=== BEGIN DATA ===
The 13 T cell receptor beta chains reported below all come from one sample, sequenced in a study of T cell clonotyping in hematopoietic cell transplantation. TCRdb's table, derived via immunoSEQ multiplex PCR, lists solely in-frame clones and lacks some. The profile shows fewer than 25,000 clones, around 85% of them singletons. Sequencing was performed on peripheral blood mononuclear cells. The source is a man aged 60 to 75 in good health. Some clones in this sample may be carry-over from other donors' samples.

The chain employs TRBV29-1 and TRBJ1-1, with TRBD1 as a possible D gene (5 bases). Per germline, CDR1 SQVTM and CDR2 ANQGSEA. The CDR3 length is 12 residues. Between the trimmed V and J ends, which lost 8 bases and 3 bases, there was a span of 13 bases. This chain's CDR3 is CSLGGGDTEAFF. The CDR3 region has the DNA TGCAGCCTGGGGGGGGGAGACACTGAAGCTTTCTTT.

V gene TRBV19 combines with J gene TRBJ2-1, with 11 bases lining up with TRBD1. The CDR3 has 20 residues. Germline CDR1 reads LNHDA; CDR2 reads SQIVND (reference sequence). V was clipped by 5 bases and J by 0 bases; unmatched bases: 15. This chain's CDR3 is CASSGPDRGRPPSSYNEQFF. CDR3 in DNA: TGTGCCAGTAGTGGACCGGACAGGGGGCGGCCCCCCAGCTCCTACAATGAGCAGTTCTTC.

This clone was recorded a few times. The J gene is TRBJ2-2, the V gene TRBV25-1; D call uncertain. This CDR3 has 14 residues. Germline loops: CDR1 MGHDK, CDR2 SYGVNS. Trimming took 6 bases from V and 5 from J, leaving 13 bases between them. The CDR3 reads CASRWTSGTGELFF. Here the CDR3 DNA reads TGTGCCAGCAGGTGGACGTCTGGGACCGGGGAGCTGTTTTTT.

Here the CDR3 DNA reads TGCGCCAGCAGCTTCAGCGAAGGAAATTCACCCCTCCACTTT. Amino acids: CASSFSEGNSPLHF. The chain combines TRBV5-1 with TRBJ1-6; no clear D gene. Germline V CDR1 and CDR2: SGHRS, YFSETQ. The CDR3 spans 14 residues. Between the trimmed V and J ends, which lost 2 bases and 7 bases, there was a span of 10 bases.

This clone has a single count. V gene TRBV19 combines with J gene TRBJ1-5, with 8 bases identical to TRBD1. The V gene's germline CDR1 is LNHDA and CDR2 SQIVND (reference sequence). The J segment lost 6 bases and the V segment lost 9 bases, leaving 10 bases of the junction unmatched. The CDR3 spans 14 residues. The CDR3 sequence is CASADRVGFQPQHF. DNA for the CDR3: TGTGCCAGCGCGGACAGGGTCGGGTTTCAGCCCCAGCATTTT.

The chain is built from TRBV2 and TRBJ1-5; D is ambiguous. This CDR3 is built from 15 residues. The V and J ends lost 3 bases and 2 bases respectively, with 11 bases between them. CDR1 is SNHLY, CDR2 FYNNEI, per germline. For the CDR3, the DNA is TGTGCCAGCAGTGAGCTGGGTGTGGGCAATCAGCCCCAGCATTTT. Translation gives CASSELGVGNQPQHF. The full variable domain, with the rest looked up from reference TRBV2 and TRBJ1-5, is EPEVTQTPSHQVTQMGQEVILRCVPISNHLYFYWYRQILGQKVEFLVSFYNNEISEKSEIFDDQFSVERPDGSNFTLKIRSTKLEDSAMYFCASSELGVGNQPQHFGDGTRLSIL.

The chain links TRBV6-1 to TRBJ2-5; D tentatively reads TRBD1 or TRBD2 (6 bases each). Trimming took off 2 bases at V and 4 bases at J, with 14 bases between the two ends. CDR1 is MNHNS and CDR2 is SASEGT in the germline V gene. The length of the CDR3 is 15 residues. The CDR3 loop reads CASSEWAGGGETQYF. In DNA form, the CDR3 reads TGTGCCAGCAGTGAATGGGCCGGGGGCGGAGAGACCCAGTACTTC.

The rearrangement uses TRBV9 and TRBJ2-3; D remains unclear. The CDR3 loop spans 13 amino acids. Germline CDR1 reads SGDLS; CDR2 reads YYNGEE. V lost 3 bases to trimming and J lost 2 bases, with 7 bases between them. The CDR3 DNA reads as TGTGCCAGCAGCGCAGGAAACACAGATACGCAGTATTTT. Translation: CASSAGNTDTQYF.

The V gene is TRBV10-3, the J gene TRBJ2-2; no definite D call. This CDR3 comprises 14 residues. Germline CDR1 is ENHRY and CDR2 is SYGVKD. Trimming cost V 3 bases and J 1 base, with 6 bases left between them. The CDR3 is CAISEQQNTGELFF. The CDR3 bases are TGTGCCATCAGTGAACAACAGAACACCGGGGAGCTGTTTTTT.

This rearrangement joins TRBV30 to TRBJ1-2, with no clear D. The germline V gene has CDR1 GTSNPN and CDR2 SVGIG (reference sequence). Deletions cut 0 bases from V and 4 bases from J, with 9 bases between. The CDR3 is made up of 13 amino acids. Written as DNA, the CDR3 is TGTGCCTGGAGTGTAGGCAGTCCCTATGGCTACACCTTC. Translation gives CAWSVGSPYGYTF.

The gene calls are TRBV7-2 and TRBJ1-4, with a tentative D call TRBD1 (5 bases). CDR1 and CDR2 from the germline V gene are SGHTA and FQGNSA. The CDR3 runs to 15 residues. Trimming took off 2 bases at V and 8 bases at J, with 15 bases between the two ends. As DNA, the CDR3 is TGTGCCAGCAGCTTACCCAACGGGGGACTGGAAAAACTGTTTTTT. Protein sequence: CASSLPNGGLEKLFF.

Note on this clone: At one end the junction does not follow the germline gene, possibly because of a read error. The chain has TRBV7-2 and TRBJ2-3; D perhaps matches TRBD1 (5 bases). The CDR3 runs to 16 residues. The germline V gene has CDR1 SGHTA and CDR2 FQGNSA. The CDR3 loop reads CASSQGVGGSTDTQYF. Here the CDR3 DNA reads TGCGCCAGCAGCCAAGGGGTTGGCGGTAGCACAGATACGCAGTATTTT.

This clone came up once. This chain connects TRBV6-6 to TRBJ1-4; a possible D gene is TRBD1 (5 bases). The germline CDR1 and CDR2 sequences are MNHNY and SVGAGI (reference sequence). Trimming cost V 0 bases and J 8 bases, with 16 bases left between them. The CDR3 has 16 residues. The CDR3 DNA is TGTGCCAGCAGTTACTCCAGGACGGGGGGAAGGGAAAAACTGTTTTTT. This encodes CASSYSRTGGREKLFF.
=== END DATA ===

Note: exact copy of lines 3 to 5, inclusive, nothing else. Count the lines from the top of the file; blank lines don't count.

V gene TRBV19 combines with J gene TRBJ2-1, with 11 bases lining up with TRBD1. The CDR3 has 20 residues. Germline CDR1 reads LNHDA; CDR2 reads SQIVND (reference sequence). V was clipped by 5 bases and J by 0 bases; unmatched bases: 15. This chain's CDR3 is CASSGPDRGRPPSSYNEQFF. CDR3 in DNA: TGTGCCAGTAGTGGACCGGACAGGGGGCGGCCCCCCAGCTCCTACAATGAGCAGTTCTTC.

This clone was recorded a few times. The J gene is TRBJ2-2, the V gene TRBV25-1; D call uncertain. This CDR3 has 14 residues. Germline loops: CDR1 MGHDK, CDR2 SYGVNS. Trimming took 6 bases from V and 5 from J, leaving 13 bases between them. The CDR3 reads CASRWTSGTGELFF. Here the CDR3 DNA reads TGTGCCAGCAGGTGGACGTCTGGGACCGGGGAGCTGTTTTTT.

Here the CDR3 DNA reads TGCGCCAGCAGCTTCAGCGAAGGAAATTCACCCCTCCACTTT. Amino acids: CASSFSEGNSPLHF. The chain combines TRBV5-1 with TRBJ1-6; no clear D gene. Germline V CDR1 and CDR2: SGHRS, YFSETQ. The CDR3 spans 14 residues. Between the trimmed V and J ends, which lost 2 bases and 7 bases, there was a span of 10 bases.